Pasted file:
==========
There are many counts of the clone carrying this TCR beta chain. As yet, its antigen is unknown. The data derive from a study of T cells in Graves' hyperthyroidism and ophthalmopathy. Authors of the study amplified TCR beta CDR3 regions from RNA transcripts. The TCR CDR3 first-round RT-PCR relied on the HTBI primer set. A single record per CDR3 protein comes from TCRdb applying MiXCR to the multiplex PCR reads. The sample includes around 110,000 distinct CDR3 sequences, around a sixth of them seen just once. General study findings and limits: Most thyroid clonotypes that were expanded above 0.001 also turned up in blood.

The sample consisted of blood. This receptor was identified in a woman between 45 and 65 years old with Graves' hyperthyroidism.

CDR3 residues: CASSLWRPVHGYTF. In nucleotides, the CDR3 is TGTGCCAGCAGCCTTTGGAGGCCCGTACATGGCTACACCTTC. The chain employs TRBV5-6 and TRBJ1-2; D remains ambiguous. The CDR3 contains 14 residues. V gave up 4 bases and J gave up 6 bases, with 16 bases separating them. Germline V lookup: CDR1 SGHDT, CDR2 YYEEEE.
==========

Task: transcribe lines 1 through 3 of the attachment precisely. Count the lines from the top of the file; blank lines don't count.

There are many counts of the clone carrying this TCR beta chain. As yet, its antigen is unknown. The data derive from a study of T cells in Graves' hyperthyroidism and ophthalmopathy. Authors of the study amplified TCR beta CDR3 regions from RNA transcripts. The TCR CDR3 first-round RT-PCR relied on the HTBI primer set. A single record per CDR3 protein comes from TCRdb applying MiXCR to the multiplex PCR reads. The sample includes around 110,000 distinct CDR3 sequences, around a sixth of them seen just once. General study findings and limits: Most thyroid clonotypes that were expanded above 0.001 also turned up in blood.

The sample consisted of blood. This receptor was identified in a woman between 45 and 65 years old with Graves' hyperthyroidism.

CDR3 residues: CASSLWRPVHGYTF. In nucleotides, the CDR3 is TGTGCCAGCAGCCTTTGGAGGCCCGTACATGGCTACACCTTC. The chain employs TRBV5-6 and TRBJ1-2; D remains ambiguous. The CDR3 contains 14 residues. V gave up 4 bases and J gave up 6 bases, with 16 bases separating them. Germline V lookup: CDR1 SGHDT, CDR2 YYEEEE.